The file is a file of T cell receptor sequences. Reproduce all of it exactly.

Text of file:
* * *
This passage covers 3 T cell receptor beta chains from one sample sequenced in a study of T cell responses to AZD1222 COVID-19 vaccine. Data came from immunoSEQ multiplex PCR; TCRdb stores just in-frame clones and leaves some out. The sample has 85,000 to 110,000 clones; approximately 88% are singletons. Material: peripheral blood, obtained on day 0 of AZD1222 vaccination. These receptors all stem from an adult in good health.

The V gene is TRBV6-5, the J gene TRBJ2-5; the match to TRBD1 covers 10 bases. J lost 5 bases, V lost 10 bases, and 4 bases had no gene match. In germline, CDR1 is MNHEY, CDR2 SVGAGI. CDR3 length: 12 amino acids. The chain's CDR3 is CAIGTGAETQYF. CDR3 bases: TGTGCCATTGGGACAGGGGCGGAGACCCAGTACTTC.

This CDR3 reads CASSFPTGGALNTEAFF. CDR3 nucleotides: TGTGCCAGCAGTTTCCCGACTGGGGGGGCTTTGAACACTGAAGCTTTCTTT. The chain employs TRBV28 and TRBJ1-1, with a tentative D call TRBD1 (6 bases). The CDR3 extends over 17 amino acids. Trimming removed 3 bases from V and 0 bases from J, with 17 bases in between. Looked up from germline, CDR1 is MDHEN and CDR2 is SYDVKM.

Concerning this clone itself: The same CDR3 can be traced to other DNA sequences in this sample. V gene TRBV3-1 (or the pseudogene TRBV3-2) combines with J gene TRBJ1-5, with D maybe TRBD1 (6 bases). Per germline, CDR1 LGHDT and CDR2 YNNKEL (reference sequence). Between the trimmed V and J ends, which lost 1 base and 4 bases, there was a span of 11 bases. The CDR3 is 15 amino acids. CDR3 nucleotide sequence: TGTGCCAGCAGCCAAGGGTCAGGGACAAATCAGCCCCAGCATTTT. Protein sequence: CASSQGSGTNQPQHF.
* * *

This passage covers 3 T cell receptor beta chains from one sample sequenced in a study of T cell responses to AZD1222 COVID-19 vaccine. Data came from immunoSEQ multiplex PCR; TCRdb stores just in-frame clones and leaves some out. The sample has 85,000 to 110,000 clones; approximately 88% are singletons. Material: peripheral blood, obtained on day 0 of AZD1222 vaccination. These receptors all stem from an adult in good health.

The V gene is TRBV6-5, the J gene TRBJ2-5; the match to TRBD1 covers 10 bases. J lost 5 bases, V lost 10 bases, and 4 bases had no gene match. In germline, CDR1 is MNHEY, CDR2 SVGAGI. CDR3 length: 12 amino acids. The chain's CDR3 is CAIGTGAETQYF. CDR3 bases: TGTGCCATTGGGACAGGGGCGGAGACCCAGTACTTC.

This CDR3 reads CASSFPTGGALNTEAFF. CDR3 nucleotides: TGTGCCAGCAGTTTCCCGACTGGGGGGGCTTTGAACACTGAAGCTTTCTTT. The chain employs TRBV28 and TRBJ1-1, with a tentative D call TRBD1 (6 bases). The CDR3 extends over 17 amino acids. Trimming removed 3 bases from V and 0 bases from J, with 17 bases in between. Looked up from germline, CDR1 is MDHEN and CDR2 is SYDVKM.

Concerning this clone itself: The same CDR3 can be traced to other DNA sequences in this sample. V gene TRBV3-1 (or the pseudogene TRBV3-2) combines with J gene TRBJ1-5, with D maybe TRBD1 (6 bases). Per germline, CDR1 LGHDT and CDR2 YNNKEL (reference sequence). Between the trimmed V and J ends, which lost 1 base and 4 bases, there was a span of 11 bases. The CDR3 is 15 amino acids. CDR3 nucleotide sequence: TGTGCCAGCAGCCAAGGGTCAGGGACAAATCAGCCCCAGCATTTT. Protein sequence: CASSQGSGTNQPQHF.